Russia Claims IBM Employees Sought To Defraud Country's Pension Fund
Russia's Ministry of the Interior says it's investigating a $4 million computer equipment kickback scheme involving IBM employees and employees of Russia's national pension fund, as well as staffers at IBM local partners R-Style and Lanit.
No IBM employees were arrested as a result of Wednesday's raids by Russian authorities on the company's offices in Moscow, and the status of the computer maker's head of operations in the country remains unchanged, according to sources familiar with the situation.
But Russia's Ministry of the Interior says it's continuing to investigate what it says is a $4 million computer equipment kickback scheme involving IBM employees and employees of Russia's national pension fund, as well as staffers at IBM local partners R-Style and Lanit.
"To embezzle the allotted funds, a number of high ranking [pension] officials responsible for conducting tenders for equipment purchases conspired criminally with representatives of the commercial companies," the ministry said in a statement Thursday.
The statement was carried by Russia's Interfax news agency.
On Wednesday, an armed special forces team attached to the ministry swept through IBM's offices in central Moscow, seizing documents and gathering other evidence. The team members wore masks and carried automatic weapons, according to witnesses.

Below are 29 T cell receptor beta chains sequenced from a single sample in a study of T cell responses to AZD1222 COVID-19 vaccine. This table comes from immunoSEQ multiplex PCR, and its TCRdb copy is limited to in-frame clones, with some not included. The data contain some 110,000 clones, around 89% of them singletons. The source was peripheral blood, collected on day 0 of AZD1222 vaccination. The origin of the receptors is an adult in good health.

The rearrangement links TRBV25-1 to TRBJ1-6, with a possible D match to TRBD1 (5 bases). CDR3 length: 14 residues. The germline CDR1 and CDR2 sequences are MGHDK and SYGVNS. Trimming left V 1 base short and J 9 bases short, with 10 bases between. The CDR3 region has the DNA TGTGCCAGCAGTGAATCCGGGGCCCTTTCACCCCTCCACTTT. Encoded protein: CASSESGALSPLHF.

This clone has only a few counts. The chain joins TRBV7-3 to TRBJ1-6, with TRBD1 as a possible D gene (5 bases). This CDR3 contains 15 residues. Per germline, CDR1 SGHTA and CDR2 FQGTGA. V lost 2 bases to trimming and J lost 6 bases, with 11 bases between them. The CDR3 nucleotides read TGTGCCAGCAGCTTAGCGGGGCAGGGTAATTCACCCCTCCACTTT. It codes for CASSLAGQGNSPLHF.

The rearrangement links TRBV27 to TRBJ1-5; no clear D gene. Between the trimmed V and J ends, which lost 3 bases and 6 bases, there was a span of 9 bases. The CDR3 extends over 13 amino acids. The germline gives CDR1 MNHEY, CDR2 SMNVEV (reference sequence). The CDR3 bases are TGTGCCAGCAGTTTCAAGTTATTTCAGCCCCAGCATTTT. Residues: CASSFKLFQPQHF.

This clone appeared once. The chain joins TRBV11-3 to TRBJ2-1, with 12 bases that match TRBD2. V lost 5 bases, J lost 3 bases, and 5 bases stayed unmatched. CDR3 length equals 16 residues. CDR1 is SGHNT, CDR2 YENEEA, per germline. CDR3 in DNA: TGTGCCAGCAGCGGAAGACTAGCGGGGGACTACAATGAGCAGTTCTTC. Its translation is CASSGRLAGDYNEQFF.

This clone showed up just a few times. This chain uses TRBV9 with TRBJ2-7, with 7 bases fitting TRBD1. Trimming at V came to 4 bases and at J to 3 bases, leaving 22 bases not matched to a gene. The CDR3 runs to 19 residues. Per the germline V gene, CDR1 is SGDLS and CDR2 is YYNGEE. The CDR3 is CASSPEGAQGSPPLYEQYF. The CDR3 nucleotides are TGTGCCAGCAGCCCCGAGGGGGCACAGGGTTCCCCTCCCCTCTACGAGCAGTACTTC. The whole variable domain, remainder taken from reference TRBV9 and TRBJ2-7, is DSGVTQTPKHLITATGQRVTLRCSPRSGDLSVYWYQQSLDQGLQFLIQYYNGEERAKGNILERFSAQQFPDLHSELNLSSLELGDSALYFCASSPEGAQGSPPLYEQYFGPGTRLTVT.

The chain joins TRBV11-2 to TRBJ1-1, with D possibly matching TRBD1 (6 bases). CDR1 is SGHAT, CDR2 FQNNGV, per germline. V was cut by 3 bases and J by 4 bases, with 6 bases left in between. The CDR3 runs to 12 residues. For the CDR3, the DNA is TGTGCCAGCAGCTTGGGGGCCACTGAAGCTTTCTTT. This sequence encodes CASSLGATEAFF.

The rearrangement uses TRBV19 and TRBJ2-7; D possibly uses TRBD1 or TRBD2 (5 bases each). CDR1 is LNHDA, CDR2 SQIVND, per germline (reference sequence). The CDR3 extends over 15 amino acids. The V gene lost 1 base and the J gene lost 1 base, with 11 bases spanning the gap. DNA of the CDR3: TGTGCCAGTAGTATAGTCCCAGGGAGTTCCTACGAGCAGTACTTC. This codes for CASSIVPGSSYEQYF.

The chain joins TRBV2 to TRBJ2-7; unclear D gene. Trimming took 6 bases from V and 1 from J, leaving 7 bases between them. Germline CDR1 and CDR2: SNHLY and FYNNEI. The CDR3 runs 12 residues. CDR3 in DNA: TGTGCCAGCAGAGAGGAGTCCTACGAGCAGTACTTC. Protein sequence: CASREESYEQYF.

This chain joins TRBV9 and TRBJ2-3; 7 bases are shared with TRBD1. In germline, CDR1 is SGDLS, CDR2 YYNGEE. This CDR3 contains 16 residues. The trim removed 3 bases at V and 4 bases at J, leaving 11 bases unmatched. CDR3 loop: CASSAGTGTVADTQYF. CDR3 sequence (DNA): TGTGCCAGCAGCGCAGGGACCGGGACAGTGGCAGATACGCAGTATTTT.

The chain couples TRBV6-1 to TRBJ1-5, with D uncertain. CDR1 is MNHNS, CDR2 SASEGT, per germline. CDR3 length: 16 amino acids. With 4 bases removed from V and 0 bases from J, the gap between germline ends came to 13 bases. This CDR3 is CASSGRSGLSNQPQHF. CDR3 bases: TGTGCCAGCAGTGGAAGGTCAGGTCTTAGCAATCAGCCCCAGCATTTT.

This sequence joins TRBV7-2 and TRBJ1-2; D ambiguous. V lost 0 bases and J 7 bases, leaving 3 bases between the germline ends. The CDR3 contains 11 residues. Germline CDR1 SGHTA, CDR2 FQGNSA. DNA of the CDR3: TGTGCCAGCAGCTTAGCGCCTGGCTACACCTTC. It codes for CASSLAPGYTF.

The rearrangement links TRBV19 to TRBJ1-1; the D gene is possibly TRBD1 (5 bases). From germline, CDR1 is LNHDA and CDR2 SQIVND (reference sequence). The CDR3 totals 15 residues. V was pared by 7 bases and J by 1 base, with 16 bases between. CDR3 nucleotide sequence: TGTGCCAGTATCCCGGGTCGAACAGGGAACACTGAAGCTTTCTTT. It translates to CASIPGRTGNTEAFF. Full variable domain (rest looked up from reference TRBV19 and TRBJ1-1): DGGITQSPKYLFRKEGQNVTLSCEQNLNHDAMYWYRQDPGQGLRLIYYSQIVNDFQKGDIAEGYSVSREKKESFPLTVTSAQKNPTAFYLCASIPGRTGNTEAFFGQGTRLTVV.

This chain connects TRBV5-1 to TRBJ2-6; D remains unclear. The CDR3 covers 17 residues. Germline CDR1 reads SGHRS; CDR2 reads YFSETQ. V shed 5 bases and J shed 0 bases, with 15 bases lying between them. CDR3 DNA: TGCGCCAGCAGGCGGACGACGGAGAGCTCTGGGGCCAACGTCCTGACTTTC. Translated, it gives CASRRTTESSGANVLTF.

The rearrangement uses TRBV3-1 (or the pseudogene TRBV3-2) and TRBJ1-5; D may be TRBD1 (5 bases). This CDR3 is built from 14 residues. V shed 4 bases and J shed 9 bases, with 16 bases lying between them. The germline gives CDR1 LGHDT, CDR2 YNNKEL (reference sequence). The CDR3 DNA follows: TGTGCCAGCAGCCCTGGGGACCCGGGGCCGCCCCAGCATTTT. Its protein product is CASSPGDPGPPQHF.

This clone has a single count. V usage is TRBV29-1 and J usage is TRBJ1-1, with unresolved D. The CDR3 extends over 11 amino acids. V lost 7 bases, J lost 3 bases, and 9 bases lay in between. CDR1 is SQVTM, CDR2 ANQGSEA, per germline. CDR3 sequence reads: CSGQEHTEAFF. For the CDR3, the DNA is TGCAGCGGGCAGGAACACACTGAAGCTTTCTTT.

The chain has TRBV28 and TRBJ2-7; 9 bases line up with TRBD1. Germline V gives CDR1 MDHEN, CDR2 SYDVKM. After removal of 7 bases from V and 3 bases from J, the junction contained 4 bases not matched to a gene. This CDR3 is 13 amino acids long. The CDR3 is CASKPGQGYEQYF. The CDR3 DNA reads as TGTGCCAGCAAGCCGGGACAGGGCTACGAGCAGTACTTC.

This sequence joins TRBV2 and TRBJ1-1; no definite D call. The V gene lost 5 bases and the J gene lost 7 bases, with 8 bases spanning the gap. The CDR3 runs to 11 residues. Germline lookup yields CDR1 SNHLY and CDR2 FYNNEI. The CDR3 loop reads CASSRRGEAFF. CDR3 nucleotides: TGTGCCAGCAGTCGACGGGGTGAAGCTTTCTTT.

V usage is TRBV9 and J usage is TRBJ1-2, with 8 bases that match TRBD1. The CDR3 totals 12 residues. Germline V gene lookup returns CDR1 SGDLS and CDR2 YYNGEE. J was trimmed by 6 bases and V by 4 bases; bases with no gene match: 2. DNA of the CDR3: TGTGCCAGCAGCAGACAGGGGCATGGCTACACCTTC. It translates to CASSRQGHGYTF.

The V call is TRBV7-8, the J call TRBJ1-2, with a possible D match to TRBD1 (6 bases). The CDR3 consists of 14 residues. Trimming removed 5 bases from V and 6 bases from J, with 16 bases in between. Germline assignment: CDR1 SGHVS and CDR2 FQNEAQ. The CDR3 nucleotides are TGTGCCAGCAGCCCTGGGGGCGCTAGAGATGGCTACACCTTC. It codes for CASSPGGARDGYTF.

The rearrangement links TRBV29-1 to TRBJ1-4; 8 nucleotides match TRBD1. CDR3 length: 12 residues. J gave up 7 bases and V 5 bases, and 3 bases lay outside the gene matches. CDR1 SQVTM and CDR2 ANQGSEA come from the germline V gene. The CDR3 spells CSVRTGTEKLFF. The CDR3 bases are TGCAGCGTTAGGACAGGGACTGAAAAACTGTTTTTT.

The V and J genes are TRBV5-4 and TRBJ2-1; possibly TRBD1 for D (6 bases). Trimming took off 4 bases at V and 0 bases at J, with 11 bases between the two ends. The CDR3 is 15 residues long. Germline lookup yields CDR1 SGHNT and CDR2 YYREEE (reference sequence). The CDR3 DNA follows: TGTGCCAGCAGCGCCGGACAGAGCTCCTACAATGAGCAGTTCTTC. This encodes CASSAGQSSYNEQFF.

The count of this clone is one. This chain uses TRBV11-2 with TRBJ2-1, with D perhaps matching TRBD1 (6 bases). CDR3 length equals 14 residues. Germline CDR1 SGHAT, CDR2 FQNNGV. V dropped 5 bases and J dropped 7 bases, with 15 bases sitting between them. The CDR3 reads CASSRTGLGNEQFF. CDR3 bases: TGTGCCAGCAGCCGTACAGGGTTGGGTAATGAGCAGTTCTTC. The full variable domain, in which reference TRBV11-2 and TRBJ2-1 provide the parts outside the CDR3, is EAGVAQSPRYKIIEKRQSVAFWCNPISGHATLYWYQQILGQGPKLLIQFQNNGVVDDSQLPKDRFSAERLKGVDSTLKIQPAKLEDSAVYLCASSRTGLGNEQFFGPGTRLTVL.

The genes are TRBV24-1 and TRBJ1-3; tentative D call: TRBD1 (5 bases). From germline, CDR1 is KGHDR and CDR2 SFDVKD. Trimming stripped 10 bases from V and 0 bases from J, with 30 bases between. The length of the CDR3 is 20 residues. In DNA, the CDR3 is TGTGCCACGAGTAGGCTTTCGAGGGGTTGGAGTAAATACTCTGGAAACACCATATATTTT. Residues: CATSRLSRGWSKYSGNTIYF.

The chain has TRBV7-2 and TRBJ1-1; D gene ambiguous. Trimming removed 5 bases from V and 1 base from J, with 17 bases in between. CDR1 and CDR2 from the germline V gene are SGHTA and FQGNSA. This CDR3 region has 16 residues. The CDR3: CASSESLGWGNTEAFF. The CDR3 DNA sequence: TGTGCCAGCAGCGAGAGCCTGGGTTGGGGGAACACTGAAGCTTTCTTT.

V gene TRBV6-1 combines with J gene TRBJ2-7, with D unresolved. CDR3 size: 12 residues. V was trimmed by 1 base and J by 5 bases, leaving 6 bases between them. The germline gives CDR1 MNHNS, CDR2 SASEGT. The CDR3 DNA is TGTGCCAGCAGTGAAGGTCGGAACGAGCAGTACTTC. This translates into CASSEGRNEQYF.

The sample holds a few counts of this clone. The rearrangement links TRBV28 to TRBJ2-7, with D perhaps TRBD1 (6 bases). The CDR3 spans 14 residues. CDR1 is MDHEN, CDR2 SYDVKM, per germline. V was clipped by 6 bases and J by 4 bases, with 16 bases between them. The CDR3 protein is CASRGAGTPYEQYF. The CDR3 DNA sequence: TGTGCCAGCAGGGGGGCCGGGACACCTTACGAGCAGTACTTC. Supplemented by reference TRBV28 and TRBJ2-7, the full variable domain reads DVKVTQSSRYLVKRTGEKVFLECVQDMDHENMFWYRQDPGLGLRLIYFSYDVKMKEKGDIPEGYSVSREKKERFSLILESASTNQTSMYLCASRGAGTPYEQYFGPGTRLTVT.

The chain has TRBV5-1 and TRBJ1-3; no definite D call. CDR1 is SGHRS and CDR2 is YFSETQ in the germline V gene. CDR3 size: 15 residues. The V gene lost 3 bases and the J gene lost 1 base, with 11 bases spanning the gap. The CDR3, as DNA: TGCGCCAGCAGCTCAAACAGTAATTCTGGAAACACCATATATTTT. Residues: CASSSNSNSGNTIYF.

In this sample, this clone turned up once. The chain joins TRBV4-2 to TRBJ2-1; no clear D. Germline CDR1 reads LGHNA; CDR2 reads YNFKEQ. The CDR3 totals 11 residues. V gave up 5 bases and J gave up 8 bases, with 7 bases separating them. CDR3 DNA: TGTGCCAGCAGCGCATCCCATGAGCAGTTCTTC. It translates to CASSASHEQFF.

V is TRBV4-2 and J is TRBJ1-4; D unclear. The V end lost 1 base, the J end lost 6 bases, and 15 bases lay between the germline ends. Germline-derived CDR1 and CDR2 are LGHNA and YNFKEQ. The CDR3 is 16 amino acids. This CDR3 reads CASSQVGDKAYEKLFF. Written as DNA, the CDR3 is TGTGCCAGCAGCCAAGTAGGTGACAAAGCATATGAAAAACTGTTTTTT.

An IBM spokesman in Moscow said Thursday that the company's business operations in the city "are continuing uninterrupted," and IBM is "cooperating fully" with Russian investigators. He declined to comment further.
Sources say arrests have not yet been made in the case, and that Kirill Korniliev, IBM's head of operations for Russia and Eastern Europe, remains on the job. There are no indications that Korniliev is in any way connected to the case.
Still, Korniliev may need to quickly organize a damage control operation. Russia is becoming an increasingly important country for IBM as both a market for technology and a source of programming talent, so any lasting damage to IBM's reputation there could prove costly for the company.
In June, IBM CEO Sam Palmisano personally opened the company's first Russian software development center and pledged to invest $40 million over the next three years in the facility. "Russia is a fast-growing marketplace, where business is being transformed almost daily. We're here to contribute to Russia's growth," Palmisano said at the time.
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